Tigger became lame about four years ago. She has a small lump on her knee that the vet said might be a bone chip, but he said she was too old to have it operated on at Cornell University Vet Hospital. Before she became lame, she was my husband’s personal riding horse — as distinguished from sale horses and boarders — and he used her to give lessons. She was a fabulous lesson horse. Moose sustained a mysterious injury one night about 7 years ago that had him walking on three legs and dragging the left front. The vet said to put him down, but I felt that wasn’t the right thing, so I doctored him. He recovered completely and is very often galloping around the pasture (seldom deigns to walk) trying to get the rest of the herd to play. Still, I haven’t felt positive about riding him, so he is retired. He has a job though. He is the ‘Hall Monitor’ and is loose in the barn when the others are out in the pasture or when they are in their stalls. He does an excellent job!”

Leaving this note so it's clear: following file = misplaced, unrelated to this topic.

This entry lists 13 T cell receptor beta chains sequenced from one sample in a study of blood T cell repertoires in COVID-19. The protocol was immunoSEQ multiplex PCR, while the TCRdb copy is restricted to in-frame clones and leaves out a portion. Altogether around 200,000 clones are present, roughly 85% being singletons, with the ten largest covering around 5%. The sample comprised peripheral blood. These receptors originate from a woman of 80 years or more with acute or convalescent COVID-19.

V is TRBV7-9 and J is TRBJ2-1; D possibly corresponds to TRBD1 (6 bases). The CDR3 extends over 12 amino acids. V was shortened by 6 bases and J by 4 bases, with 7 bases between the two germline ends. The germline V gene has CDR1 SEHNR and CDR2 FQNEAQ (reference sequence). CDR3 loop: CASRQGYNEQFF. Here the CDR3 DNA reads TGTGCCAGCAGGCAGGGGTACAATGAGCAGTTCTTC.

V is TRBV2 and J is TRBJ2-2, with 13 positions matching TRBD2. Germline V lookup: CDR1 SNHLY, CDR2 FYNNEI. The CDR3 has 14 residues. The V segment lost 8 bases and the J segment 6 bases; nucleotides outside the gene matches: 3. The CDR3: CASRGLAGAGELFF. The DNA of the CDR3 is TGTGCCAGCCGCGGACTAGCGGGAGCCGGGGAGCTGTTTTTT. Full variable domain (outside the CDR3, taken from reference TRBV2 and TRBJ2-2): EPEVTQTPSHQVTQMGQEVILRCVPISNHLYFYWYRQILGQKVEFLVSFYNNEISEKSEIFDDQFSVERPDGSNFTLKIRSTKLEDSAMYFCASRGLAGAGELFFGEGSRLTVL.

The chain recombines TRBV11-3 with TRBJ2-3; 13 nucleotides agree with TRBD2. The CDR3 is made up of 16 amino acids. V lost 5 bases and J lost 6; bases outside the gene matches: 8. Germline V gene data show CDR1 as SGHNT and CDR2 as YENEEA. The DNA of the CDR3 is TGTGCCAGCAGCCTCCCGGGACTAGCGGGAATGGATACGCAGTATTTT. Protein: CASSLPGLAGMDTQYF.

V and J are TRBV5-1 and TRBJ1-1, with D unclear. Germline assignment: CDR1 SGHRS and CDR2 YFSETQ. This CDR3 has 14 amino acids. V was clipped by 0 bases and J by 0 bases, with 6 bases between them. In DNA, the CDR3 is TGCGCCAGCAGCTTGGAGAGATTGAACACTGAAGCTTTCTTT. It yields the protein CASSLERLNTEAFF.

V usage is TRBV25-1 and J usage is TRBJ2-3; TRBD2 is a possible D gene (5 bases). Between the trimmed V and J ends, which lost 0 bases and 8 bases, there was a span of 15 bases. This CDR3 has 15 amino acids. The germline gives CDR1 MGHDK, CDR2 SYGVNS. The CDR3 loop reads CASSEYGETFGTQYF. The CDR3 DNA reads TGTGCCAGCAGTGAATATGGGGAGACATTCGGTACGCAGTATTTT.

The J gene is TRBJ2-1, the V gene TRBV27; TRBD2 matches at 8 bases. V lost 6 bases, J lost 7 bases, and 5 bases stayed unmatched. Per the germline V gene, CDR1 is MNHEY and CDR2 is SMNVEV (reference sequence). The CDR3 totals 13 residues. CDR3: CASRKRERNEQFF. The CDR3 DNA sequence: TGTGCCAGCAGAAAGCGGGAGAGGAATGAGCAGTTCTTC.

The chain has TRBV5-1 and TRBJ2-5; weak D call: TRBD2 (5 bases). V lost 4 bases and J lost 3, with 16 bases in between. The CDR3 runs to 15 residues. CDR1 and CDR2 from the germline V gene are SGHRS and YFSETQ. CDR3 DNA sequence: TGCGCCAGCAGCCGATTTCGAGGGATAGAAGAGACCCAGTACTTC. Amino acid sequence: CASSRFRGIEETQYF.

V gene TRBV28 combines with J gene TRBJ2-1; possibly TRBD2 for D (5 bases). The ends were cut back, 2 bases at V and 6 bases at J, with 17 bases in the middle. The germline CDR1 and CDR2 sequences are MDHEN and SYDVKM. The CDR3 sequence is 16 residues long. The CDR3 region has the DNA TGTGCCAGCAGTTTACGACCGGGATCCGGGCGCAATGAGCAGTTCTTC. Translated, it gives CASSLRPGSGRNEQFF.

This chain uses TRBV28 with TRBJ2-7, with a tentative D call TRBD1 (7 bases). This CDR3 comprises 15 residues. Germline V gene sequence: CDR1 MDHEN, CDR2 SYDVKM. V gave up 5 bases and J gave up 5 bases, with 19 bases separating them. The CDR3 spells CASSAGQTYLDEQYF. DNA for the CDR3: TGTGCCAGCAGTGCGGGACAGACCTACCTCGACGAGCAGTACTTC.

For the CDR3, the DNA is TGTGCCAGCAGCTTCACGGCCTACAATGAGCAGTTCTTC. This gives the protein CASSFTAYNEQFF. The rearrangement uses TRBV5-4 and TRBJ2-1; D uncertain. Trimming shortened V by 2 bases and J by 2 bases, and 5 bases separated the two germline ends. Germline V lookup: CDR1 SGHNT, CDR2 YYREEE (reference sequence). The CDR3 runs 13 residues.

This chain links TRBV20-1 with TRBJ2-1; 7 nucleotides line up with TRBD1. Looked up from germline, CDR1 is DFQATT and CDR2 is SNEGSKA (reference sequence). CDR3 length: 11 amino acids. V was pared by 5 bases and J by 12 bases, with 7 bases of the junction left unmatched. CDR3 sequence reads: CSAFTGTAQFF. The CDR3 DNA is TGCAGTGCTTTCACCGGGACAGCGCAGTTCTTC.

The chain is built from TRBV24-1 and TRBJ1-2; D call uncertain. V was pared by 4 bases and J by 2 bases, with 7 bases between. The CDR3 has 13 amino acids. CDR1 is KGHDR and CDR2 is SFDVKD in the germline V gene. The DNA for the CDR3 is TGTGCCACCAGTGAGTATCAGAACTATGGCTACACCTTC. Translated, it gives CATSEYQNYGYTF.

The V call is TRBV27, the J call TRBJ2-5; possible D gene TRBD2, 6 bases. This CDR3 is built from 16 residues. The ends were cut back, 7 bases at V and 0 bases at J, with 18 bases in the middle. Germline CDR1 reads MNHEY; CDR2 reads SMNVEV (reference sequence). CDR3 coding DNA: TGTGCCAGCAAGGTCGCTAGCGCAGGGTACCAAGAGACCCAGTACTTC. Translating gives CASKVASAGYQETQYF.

I thought these were some very insightful responses that painted a vivid portrait of owning a senior horse. I hope my horse-owning readers are able to enjoy their friends for a long time to come, and I hope those who don’t own horses liked learning a little more about the subject!

Elizabeth Crumbly is a newspaper veteran and freelance writer. She lives in rural Northwest Georgia where she teaches riding lessons, writes and raises her family. She is a former editor of The Catoosa County News. You can correspond with her at www.collective-ink.com.